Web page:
Suicide is Australia’s major cause of deaths, yet it is not highlighted as are other leading causes of deaths. Australia’s potential avoidable deaths are on the rise but suicide must be seen by Australians as potentially avoidable. Who must without delay see many of the suicides as potentially avoidable are our Governments. Suicide prevention is underfunded. We have to move away from a submissions basis only where capped funding will see a limited number of communities secure funding. We must move to have the suicide crises at the top of the national agenda, and to culturally shift the gears for Government to up funding for suicide prevention where a baseline model is deployed that ensures all communities are availed to fundamental and unique suicide prevention programs, community building and empowerment programs. What is important though is for our policy makers to also recognise that expectations can lead to a sense of failure and that we must begin national conversations on the very fabric of our society.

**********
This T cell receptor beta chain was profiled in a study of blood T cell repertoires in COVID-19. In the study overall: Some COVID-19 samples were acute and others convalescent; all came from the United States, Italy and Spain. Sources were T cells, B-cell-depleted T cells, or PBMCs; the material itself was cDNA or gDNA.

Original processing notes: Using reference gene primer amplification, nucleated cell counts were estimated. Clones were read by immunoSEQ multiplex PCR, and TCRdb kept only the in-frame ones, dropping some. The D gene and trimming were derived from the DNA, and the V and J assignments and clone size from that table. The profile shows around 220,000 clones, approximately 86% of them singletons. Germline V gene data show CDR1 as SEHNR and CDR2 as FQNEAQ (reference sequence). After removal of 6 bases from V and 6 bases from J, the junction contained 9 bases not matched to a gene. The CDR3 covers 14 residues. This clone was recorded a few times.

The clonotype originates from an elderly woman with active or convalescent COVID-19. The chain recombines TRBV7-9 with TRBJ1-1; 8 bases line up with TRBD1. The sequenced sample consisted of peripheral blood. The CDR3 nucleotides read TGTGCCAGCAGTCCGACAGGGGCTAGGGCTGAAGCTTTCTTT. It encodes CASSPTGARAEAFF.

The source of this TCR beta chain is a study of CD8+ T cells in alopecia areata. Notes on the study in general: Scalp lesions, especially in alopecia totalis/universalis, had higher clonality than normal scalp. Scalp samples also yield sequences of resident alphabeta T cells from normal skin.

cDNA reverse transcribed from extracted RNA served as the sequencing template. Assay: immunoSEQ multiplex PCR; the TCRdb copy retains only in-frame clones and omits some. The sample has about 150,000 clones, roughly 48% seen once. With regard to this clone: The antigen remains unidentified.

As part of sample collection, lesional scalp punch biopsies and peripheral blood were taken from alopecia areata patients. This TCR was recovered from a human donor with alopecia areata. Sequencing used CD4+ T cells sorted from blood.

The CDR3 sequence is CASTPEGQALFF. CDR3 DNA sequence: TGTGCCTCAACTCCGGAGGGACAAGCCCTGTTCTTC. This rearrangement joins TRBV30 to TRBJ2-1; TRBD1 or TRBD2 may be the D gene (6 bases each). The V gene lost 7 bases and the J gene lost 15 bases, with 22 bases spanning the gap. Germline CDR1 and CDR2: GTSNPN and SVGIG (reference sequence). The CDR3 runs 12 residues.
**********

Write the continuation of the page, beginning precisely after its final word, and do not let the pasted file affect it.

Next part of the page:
In the meantime, I would encourage that communities that live happily enough within the empowerment of their own identity and norms should be left well alone, and not dragged off their Country, not dragged off their homelands as occurred with the Northern Territory Intervention and occurs right throughout Australia and into the dustbins that the Australian Government has called townships and communities – these are favellas, shanty towns. The British colonialists were the world’s biggest slum builders, from India to Africa to South America, Australia does not need to carry on this abominable practice.
Western society needs to be careful in imposing expectations and the sense of failure on all people, but it needs to be doubly careful in imposing it on people who have never engaged with modernity’s western norms. It is a disturbing irony to see First Peoples in Government sanctioned towns and dustbowls, living as dejected fringe dwellers, depressed and aimless, with the loss of hope and the renouncing of happiness, whereas in communities still relatively undisturbed they do live happily enough and without the prospect of suicides.
There is a lesson in this for us all.